So each day I try to learn from my words and the words of others. I try each day to better use words to communicate what I want people to know about me. Each day I succeed and each day I fail. Each day somebody misunderstands or misrepresents my words.
Sometimes people try to turn my words against me. Sometimes people call or write my superiors to complain that I said something I didn’t say. Sometimes they complain that they know what I meant even though I never said what they claim.
Words sometimes trouble me and you.
Above all, though, words matter.
When the Penn State child sex assault investigation broke, a caller asked me what congressmen Lou Barletta, Tom Mario and then Penn State football coach Joe Paterno had in common.
I answered pretty quickly that they were all Republicans.
Good answer, I thought, because it was true.
But the caller was headed elsewhere.
“They’re all Italian,” he said.
I felt sucker-punched because I didn’t see it coming. I should have, though, because over the years some people have tried to smear my name and harm my credibility by trying to paint me as being anti-Italian. The campaign started during my criticism of local business hero Louis DeNaples who, at the time, was under arrest for perjury on charges prosecutors later dropped. I had based my criticism on facts, not ethnicity, the same way I shape my criticism of Barletta, Marino and the late Paterno.
But some people refused to back off.
One guy in particular attacks against me on his Facebook page, accusing me of slurring Italian-Americans. I left three unreturned messages on his home phone. Then I approached him respectfully at the Columbus Day flag-raising on Courthouse Square in Scranton and asked him to call me.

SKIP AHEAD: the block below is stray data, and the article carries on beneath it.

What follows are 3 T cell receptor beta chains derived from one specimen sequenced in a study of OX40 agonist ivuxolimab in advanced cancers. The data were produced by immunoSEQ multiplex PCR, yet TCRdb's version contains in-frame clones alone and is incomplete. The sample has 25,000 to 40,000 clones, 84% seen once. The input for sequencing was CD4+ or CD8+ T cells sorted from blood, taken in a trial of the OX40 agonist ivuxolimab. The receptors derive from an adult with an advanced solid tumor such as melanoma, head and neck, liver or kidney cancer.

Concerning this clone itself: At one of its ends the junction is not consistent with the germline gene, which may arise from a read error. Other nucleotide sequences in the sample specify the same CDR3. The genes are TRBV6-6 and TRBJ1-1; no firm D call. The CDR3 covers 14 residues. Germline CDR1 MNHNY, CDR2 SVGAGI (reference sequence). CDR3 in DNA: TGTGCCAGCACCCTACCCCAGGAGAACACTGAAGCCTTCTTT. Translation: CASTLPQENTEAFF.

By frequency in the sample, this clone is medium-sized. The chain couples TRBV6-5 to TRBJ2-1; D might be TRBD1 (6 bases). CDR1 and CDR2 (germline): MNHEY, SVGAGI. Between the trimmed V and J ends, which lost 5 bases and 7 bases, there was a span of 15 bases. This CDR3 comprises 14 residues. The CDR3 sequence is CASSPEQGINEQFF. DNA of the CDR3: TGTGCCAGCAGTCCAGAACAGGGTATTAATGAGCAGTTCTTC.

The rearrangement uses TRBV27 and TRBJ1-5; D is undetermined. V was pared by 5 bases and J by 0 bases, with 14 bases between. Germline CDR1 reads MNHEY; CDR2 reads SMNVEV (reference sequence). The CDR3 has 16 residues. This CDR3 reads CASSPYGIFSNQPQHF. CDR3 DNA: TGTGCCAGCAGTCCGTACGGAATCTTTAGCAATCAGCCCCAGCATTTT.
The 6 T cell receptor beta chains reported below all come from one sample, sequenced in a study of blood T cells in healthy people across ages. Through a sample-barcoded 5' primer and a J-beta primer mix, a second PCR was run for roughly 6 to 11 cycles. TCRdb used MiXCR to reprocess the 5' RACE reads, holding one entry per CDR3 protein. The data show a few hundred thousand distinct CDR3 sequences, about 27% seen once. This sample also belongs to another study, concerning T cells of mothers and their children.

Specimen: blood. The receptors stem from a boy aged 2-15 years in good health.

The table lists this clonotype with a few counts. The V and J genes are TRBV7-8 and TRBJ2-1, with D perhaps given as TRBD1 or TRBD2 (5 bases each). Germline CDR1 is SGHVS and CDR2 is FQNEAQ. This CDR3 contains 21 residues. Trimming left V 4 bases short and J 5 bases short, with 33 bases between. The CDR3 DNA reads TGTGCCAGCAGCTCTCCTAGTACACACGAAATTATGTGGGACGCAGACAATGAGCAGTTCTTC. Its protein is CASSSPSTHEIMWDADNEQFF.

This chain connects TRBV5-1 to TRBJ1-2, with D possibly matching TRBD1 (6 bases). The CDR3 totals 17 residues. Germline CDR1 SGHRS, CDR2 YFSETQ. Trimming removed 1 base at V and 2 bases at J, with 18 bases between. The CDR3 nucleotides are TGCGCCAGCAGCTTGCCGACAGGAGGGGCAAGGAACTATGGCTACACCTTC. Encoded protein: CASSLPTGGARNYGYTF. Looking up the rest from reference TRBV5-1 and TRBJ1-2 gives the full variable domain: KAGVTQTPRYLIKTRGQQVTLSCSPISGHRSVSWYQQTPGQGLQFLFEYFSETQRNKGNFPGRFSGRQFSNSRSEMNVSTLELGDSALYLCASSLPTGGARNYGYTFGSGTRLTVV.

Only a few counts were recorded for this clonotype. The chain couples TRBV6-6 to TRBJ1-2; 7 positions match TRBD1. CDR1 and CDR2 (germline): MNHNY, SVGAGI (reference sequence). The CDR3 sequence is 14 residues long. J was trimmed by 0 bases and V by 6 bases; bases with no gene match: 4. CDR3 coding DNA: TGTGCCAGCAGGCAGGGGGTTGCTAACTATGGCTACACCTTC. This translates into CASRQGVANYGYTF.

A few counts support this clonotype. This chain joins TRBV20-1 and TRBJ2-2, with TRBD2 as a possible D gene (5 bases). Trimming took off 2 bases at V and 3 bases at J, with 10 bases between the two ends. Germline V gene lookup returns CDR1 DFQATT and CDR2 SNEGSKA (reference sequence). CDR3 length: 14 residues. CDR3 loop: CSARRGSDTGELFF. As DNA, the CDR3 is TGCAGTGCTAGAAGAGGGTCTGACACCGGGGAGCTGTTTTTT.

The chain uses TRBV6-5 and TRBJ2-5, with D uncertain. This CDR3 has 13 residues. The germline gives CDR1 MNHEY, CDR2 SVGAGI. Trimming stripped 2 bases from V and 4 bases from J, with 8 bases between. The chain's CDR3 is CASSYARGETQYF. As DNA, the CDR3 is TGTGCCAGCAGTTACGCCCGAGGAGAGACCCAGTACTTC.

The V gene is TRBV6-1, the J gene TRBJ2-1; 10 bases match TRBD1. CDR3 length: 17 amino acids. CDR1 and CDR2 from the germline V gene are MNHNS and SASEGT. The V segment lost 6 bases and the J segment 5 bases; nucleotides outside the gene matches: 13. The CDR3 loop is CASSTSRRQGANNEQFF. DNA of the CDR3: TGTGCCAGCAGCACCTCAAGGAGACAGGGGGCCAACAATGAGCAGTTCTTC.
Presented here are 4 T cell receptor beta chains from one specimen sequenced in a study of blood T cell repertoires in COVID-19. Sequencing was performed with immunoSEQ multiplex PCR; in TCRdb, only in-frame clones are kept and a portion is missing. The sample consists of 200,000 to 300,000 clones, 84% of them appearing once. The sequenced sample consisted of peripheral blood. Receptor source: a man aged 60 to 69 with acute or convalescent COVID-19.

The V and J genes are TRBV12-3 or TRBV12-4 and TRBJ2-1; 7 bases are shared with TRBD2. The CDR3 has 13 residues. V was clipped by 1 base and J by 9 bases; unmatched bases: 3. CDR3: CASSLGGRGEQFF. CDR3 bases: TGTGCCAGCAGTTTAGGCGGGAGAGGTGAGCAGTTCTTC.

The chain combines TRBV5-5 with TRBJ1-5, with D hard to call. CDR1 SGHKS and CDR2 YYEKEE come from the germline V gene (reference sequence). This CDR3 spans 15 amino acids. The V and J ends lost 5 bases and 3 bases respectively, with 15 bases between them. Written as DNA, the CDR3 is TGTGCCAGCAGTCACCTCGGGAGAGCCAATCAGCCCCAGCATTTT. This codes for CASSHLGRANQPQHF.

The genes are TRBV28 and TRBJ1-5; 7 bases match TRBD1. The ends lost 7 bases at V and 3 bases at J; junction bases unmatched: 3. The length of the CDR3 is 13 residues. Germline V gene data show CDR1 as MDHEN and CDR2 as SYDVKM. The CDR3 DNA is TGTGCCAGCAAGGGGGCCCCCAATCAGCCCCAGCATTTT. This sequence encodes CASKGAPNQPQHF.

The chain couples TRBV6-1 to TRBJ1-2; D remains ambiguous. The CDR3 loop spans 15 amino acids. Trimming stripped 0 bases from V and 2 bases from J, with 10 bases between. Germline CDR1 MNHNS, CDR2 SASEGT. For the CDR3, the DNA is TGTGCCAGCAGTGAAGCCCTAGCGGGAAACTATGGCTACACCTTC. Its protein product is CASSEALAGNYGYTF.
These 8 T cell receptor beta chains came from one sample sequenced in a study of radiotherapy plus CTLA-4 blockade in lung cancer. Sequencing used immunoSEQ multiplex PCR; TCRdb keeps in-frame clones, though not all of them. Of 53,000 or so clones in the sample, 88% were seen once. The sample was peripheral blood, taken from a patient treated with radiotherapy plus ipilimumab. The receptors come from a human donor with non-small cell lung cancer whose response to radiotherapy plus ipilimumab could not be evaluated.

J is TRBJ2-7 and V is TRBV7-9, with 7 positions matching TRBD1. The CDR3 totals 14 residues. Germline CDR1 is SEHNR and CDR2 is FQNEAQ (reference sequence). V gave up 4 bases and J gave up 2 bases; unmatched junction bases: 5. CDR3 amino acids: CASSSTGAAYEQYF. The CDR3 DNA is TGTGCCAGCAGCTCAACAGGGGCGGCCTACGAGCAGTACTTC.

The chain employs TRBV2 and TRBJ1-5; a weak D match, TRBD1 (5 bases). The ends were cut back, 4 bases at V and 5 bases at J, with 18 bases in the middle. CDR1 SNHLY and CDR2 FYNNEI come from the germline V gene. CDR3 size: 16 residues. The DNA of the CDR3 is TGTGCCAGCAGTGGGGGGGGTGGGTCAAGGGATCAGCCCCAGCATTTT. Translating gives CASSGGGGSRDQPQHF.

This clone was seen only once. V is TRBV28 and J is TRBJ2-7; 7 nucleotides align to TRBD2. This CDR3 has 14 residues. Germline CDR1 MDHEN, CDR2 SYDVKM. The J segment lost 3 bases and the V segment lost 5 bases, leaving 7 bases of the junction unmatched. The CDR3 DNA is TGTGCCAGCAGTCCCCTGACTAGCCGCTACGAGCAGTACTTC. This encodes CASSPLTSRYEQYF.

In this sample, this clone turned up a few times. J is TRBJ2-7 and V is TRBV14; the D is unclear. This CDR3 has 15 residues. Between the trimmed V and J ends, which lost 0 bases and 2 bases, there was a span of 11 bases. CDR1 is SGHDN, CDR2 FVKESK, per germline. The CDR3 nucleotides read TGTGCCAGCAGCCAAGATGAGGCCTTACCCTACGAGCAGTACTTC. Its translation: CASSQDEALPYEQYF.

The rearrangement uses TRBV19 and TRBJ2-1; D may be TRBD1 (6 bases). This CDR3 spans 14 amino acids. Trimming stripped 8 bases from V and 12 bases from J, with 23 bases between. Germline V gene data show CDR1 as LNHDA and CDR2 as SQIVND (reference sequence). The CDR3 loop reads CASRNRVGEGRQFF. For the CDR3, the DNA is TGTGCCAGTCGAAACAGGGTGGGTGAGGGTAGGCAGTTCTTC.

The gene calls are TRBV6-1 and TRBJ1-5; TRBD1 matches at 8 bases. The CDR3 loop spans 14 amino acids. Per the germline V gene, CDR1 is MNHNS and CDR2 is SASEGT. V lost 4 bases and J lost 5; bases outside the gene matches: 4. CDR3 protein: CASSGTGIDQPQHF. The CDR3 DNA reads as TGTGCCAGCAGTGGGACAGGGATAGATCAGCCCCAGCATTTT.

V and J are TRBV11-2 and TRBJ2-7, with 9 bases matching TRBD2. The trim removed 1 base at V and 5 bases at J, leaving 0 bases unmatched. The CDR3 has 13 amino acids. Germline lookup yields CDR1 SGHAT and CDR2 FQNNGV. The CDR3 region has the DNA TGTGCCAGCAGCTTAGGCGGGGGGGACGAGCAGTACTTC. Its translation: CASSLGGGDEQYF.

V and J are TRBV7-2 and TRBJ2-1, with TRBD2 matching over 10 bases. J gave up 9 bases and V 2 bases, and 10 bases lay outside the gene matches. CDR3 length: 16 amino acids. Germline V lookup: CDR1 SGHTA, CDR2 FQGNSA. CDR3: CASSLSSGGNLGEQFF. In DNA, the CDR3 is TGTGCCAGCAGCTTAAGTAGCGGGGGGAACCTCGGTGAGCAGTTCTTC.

But he never called.
Then one day I had a chance to hurt or help this man.
All I asked in return was that he knew what I had done for him. Maybe he would understand that I would not have helped him if I was the bigot he had unjustly accused me of being. The man finally called my home and left a message. But I did not return his call. He had tried to hurt me because of words I never said. I chose not to hurt him in return because that would have been dishonorable. I did not, however, have to call him back.
Hopefully he learned something from the experience. I know I did. And I know how angry and hurt I felt when my character was impugned. So you see how complicated words can be.
I have over the years misspoken on the air. I have erred. I have made mistakes and I have apologized. But I have never put myself in the position that Rush Limbaugh put himself when he last week singled out a young woman and called her a slut and a prostitute simply because she believes that birth control should be a fair part of health insurance coverage.
My most powerful personal challenges are directed at elected public officials who betray the public trust. They and their powerful business accomplices commit crimes and ethics breeches with impunity and immunity.
Such privilege must be aggressively challenged.
That’s what I do.
That’s what all good citizens must do to fight political and business corruption.
Words are weapons. Words are societal building blocks. Words are sacred. Words convey wisdom and woe. And, woe, not wisdom, awaits those who use their words unwisely.